Confession: I really hate writing about politics. I’d much rather write fun posts about personal strategies to avoid plastic or profiles of companies offering plastic-free alternatives. But these are not normal times, and nothing less than the health of all living beings on planet Earth is at stake. So, just as I did before the most recent election, I’m once again getting out of my comfort zone to urge you to action.
(If you want to take action before reading this entire article, skip to here.)
Bill Introduced to Terminate the U.S. Environmental Protection Agency
This is not a joke, and it’s not fake news. On Friday, Feb 5, Rep Matt Gaetz (Rep-FL) introduced a bill to Terminate the Environmental Protection Agency (H.R 861). Why? On his Facebook page, he posted his reason: “To better protect the environment we should abolish the EPA and downstream resources to states for more effective & efficient protection.”
Here is further information on Matt Gaetz and the three other representatives who co-sponsored the bill.
Pollution Crosses State Lines
The problem with Gaetz’s logic is that pollution does not respect state lines. Of course, we need strong environmental protections on the state level. No one is arguing against that. But relying on each state to set its own regulations without federal oversight risks allowing polluted air and water from a state with weaker protections to contaminate the air and water of states with stronger protections, and that is not just or fair. And yes, I am writing this as someone living in California, a state with some of the most stringent environmental protections in the nation.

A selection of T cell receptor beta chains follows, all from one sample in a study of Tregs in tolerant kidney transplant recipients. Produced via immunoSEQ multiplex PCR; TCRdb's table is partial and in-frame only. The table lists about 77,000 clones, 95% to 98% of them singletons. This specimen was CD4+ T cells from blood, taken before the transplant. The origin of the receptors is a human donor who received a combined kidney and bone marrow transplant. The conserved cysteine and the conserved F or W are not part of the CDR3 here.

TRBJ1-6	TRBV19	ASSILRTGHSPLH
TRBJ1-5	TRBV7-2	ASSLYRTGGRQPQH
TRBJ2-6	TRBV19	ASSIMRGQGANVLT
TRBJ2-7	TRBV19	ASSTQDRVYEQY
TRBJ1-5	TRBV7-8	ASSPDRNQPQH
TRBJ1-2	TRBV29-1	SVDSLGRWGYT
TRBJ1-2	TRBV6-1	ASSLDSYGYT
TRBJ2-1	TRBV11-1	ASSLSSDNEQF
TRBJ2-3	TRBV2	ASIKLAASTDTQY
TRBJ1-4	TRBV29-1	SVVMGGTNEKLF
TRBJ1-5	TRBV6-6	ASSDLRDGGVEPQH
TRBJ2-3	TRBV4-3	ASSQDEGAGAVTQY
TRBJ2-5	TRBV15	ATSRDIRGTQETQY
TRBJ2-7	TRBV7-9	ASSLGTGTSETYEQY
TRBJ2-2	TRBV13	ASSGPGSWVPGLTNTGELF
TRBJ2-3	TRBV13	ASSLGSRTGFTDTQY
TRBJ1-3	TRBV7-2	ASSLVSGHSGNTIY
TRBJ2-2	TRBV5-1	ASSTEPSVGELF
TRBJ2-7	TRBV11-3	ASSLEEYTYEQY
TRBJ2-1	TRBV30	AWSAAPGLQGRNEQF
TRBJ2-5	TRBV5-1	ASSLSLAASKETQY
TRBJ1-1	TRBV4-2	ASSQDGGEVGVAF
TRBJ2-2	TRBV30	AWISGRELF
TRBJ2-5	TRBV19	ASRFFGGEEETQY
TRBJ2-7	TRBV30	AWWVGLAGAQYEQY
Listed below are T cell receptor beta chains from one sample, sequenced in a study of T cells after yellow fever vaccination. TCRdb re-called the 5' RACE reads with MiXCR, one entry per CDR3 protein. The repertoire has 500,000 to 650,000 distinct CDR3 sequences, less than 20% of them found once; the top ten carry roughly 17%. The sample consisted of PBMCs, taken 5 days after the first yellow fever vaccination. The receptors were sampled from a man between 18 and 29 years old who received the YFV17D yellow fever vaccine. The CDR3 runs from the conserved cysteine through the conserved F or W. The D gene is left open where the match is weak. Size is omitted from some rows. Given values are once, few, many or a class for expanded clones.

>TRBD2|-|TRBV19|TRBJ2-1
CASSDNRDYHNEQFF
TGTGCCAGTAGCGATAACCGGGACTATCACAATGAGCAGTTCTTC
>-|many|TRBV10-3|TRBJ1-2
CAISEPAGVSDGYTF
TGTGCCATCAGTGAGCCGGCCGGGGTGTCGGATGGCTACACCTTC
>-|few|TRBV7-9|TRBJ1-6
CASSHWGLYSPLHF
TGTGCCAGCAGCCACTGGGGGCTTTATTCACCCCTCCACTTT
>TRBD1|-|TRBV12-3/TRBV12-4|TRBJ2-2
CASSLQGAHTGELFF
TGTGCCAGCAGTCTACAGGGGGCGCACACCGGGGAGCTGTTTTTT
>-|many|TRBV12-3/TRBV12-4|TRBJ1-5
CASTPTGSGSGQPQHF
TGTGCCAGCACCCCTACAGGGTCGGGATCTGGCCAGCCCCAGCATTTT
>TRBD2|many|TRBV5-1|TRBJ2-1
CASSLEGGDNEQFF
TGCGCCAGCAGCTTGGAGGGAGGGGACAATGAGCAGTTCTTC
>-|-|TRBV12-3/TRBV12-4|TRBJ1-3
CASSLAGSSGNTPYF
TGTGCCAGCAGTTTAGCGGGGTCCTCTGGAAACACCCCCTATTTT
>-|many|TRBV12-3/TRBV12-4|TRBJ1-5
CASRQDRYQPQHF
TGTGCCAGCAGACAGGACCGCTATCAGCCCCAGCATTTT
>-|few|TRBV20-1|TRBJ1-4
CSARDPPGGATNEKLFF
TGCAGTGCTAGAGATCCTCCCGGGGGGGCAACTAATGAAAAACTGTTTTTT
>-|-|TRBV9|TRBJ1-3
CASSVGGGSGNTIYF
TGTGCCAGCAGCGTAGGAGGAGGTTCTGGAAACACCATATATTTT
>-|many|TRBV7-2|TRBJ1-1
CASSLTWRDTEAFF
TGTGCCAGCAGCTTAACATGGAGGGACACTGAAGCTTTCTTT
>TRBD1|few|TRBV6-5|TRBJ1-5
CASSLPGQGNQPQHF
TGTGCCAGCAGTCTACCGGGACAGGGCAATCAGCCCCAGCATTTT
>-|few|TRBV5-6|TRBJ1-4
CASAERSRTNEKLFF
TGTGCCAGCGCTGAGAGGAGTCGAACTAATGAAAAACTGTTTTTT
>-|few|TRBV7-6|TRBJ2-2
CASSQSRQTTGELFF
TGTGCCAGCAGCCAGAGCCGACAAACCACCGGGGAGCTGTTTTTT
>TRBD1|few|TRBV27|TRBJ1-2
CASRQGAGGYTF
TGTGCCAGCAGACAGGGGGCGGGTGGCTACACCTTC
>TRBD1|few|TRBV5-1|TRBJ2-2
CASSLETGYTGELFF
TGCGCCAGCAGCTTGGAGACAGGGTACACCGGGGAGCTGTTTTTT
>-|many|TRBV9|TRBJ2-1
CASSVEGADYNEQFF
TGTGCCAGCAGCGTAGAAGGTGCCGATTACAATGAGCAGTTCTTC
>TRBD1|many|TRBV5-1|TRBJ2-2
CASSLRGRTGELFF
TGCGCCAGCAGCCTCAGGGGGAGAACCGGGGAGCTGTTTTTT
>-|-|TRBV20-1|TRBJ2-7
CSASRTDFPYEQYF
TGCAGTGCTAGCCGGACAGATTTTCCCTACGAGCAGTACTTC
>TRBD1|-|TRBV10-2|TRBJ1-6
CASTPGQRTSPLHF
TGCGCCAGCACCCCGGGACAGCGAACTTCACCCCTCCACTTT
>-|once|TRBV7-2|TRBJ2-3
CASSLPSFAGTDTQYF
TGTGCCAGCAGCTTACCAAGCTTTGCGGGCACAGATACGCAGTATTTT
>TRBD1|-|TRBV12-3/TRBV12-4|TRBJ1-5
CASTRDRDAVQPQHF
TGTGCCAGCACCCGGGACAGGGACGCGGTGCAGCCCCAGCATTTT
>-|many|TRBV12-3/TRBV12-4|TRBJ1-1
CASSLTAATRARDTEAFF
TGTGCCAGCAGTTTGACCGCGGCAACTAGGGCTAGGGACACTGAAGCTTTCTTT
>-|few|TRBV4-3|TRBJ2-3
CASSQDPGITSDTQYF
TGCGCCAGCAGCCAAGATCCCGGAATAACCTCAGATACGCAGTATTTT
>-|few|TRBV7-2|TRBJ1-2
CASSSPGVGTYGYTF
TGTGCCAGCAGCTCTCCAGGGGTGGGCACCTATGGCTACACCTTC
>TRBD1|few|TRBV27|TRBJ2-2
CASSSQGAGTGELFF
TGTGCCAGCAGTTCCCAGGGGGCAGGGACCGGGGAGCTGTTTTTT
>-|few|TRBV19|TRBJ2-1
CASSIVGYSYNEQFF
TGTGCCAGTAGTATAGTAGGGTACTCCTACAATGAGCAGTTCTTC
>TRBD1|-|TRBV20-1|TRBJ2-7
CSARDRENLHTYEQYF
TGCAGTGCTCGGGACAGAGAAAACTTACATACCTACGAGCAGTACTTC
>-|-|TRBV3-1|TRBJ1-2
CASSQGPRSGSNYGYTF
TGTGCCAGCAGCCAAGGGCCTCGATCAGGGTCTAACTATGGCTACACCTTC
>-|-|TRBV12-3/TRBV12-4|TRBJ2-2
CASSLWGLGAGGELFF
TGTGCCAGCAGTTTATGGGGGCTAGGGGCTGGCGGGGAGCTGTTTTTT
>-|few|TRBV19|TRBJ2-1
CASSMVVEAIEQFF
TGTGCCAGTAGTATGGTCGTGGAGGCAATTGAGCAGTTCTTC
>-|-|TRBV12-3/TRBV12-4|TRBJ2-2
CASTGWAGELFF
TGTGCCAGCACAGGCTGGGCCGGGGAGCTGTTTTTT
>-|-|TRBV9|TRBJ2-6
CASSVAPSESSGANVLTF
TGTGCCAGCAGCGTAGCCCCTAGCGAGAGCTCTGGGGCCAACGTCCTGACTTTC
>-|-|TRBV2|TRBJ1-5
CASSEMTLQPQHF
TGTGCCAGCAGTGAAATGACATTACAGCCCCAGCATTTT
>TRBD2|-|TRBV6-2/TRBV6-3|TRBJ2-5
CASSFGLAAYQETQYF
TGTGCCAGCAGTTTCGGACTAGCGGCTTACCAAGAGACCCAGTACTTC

Here’s how Gaetz responded to a Facebook commenter who made a similar point: “Abolishing the EPA doesn’t diminish the rights of states to enforce standards against one another in federal court.”
So, according to Gaetz, we’re supposed to wait until our air and water are already polluted to sue our neighbors in court and wait for a decision from a judge before steps are taken to reverse the damage? How many people will become sick while we’re waiting? And how much money will it cost for cleanup efforts after the fact? Wouldn’t it be more efficient to prevent pollution in the first place? We need consistent standards that apply to all 50 states.
Environmental Protection Is A Social Justice Issue
In China, one of the most polluted countries on the planet, those with money invest in expensive air and water filtration systems to protect their families from pollution so bad that people are forced to wear masks when they venture out of the house. (I personally visited Taiwan in the summer of 2014 and had to wear a mask while touring the City of Kaohsiung because the air made my throat burn.)
People with money have it bad, but those without money have it much worse. CNN published a report last month entitled, “Beijing smog: A tale of two cities.”
“Air pollution exacerbates inequality between the rich and poor in urban China,” Matthew Kahn, a professor of economics at the University of Southern California, told CNN in an email.
“The rich live in cleaner parts of the city and on more polluted days they can drive to work, work inside, access better doctors, have second homes in the countryside and have expensive and effective air filters.”
Beijing risks becoming a tale of two cities, a place where the rich and poor don’t even breathe the same air.
We have similar inequities here in the United States. Air and water pollution disproportionately affect residents of lower income neighborhoods. But before the Trump administration came to power this year, EPA had just released a 4-year Environmental Justice Strategic Plan for 2016 – 2020 to address these disparities. (The website is still up, but the new administration has put the program on hold, and there’s no telling how much of this plan will be gutted or eliminated altogether.) Terminating or weakening the EPA will do away with these programs. In the opening to the US EPA EJ 2020 Strategic Plan (a PDF, which I have archived), former EPA Administrator Gina McCarthy writes: